Casting Idris Elba as James Bond Would Change the Character in the Best Way

It’s been over ten years since Casino Royale and the debut of Daniel Craig as James Bond, which means we’re overdue for a new 007. The British tabloid the Daily Star published a rumor that Bond producer Barbara Broccoli thought it was time some diversity was brought to the role and director Antoine Fuqua suggested that Idris Elba was his top choice.

Elba himself has publicly campaigned for the role for years, in 2011 saying “I’d not only get in the cab, but I’d take the taxi driver out of the car, hostage. The taxi, jump out while it was moving, jump onto a pedal bike that was just past the door as I got on it, and then get onto a plane—on the wing—land on top of Sony Studios, slide through the air conditioning, and land in the office.” And he further added fuel to the fire on Sunday by tweeting, “my name’s Elba, Idris Elba.”

Now, all of this “news” is purely guesswork. There’s been no official announcement, but it’s hard to think of an actor better suited to play Bond than Elba. He’s English, mid-forties, and known for being famously, irresistibly handsome. He has a distinguished career playing characters who are equal parts charming and menacing, such as drug kingpin Stringer Bell on The Wire and apocalypse canceller Marshal Stacker Pentecost in Pacific Rim. And he has a fun social media presence that allows him to engage with his fans while playing on his larger-than-life persona.

So: the only “problem” with Elba taking on the role of Bond is his skin color. There are many 007 “fans” that will not accept a black James Bond. For these (let’s just say it) racists, a Bond of African descent just can’t work; as Rush Limbaugh put it, “James Bond is a total concept put together by Ian Fleming. He was white and Scottish. Period. That is who James Bond is.”

To these people, a black Bond is unacceptable because, at his heart, Bond is a straight white male power fantasy, a reactionary counter to the end of the British empire and the rise of civil rights movements around the world. As former colonies became their own countries with power to rival Great Britain, and women and racial minorities were claiming their place at the table, it was comforting to believe that only a white man, drinking and screwing his way around the globe, could actually save the world.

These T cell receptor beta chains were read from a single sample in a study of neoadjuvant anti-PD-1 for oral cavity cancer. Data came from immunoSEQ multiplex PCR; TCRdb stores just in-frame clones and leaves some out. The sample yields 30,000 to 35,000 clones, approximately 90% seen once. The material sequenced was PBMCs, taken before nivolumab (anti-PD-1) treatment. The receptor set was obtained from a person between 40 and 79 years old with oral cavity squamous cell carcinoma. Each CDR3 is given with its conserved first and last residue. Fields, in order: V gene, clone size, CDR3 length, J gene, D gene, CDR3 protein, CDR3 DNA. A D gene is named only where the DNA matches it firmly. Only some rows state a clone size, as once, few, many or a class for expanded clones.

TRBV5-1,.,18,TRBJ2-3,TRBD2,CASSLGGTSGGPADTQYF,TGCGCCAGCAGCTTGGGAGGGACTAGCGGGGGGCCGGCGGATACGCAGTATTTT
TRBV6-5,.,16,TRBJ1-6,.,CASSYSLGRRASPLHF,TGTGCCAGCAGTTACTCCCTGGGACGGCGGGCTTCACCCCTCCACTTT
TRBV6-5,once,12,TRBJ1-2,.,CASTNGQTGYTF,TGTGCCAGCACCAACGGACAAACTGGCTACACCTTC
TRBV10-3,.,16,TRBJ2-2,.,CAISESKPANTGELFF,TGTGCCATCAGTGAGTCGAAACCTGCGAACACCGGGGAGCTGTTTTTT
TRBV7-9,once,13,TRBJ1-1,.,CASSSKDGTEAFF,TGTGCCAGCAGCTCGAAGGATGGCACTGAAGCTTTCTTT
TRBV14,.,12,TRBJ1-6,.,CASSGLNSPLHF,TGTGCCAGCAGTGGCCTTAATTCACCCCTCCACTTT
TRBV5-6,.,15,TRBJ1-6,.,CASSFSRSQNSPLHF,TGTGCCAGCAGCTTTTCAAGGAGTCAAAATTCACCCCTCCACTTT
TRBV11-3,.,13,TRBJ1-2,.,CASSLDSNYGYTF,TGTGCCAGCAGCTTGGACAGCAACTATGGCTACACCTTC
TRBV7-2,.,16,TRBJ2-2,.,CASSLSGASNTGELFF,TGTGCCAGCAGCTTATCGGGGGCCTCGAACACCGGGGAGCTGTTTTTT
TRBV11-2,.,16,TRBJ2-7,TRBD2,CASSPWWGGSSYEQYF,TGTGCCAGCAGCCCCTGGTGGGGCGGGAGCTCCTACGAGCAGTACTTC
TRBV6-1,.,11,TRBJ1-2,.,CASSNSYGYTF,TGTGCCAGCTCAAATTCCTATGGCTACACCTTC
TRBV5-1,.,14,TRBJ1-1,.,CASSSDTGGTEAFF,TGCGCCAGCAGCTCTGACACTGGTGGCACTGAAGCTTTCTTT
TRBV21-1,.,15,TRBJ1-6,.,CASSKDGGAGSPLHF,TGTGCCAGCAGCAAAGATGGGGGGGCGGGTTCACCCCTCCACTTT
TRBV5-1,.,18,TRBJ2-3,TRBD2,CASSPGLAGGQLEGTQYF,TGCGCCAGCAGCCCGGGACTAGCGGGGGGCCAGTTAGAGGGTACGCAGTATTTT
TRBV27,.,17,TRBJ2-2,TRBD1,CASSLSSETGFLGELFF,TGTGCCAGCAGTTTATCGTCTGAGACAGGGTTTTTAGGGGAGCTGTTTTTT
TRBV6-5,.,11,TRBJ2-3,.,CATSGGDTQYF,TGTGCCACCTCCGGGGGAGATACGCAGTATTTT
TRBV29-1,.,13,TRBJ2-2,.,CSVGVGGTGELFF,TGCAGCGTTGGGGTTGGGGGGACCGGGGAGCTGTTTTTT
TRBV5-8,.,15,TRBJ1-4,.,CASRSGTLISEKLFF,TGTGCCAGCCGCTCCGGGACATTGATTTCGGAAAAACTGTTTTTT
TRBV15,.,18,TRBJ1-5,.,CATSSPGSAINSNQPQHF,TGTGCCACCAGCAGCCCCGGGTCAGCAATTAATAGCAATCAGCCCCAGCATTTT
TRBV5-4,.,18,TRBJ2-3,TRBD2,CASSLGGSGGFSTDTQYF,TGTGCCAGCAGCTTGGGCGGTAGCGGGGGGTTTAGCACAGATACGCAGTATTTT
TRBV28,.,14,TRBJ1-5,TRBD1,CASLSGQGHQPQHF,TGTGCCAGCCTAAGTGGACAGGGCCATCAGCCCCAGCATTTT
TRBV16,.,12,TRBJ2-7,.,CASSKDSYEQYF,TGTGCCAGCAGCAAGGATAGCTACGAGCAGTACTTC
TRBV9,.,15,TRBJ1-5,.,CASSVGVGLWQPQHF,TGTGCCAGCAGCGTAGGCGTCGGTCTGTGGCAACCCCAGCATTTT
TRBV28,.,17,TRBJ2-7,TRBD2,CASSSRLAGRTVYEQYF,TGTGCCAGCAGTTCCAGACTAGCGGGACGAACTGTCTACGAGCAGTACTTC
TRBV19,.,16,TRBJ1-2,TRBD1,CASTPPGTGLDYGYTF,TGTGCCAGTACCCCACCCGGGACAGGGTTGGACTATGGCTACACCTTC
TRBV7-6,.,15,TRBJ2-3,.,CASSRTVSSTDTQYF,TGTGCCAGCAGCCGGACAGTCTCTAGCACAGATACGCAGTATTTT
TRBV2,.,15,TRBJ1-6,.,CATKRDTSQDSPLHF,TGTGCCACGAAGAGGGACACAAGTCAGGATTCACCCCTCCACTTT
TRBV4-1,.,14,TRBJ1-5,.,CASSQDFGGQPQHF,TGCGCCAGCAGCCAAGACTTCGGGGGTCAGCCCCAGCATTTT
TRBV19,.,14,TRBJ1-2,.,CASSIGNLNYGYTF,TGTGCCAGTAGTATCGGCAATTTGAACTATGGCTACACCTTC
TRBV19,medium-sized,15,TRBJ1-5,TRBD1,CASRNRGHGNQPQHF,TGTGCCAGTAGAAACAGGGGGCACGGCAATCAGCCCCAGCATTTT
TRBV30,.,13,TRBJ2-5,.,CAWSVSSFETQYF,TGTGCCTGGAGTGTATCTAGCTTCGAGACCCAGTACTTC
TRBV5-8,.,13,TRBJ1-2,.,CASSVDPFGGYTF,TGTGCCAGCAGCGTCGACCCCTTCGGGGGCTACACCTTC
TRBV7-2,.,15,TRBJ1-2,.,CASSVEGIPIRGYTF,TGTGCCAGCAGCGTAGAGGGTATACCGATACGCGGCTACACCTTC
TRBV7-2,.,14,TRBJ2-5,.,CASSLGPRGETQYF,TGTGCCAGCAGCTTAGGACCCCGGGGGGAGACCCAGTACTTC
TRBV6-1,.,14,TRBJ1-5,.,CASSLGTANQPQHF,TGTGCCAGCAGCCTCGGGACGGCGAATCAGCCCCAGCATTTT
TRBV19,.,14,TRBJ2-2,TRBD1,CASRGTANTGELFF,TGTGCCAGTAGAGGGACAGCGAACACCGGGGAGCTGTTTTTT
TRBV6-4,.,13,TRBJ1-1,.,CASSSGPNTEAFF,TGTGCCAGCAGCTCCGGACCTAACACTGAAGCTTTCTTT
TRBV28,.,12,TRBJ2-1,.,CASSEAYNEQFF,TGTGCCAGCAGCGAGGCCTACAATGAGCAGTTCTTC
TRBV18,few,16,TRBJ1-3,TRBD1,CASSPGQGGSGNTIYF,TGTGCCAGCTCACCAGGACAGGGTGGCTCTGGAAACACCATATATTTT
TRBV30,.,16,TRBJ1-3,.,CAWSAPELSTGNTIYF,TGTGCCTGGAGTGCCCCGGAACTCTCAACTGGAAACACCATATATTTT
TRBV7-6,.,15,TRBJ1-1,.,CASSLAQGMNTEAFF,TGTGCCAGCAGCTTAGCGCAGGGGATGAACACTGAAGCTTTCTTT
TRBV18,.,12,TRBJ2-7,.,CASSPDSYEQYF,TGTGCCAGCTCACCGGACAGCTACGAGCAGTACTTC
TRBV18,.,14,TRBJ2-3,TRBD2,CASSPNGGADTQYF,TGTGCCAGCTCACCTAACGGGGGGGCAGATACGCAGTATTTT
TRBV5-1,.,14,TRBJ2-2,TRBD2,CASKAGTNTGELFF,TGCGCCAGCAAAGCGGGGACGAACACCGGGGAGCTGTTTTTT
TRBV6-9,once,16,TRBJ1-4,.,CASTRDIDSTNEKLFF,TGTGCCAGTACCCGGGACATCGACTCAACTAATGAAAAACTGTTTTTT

This reactionary fantasy is even present in 1995’s Goldeneye, where M correctly identifies Bond as “a sexist, misogynist dinosaur. A relic of the Cold War.” The moral of Goldeneye, then, is that the world needs a misogynist dinosaur to save it and that it’s not Bond who has to change with the times: it’s the world that has to accept him.

But the fact is that Bond has constantly changed over the last fifty years. 007 hasn’t been played by a Scot since Sean Connery, and it’s impossible for any Bond since Timothy Dalton’s to be literally the same character as the one in From Russia with Love (unless some sort of regeneration is going on, but let’s not go there right now).

Even when the same actor plays Bond for a period of time, he shifts his characterization over the course of his tenure. Connery’s Bond in Dr. No is a drunk screw-up, the kind of agent who gets sent to Jamaica because a scientist has wandered off, and two films later he’s a suave superman sent to foil the greatest gold theft in history. Craig’s Bond in Casino Royale is a brutal thug uncomfortable in the high class world of Le Chiffre, and two films later he’s a suave superman coming out of retirement to save MI6.

It’s inevitable that a new Bond will not adhere to Ian Fleming’s “total concept.” By casting Idris Elba (or another actor of color), Broccoli and Fuqua can blow up the racist heart of the Bond films—the flawed tenet that only a white man can save the world. That only a white man can be smart, strong, sophisticated, and suave enough to be a super spy. That only the people who have always controlled the world can continue to save it.

I’d say that casting Elba would drag Bond into the 21st century, but the fact is this radical rebranding of Bond should have happened twenty years ago. The response to “you’re a misogynist dinosaur” shouldn’t ever be “you’re right and I’m proud.” It should be to say, “Holy shit, you’re right, I’d better get with the times.”

With that in mind, casting Elba (who, again, I think would be a great choice to play the part), might not be going far enough. Why not a woman? Why not someone queer? Craig campaigned for Bond to have a homosexual romance for years, all of which amounted to one throwaway line in Skyfall. Bond is a power fantasy, will always be a power fantasy, but why should he remain a fantasy for just a straight white male minority? Shouldn’t everybody get to play at getting drunk, getting laid, and saving the world—and looking amazing while doing it?


Steven Padnick is a freelance writer and editor. By day. You can find more of his writing and funny pictures at


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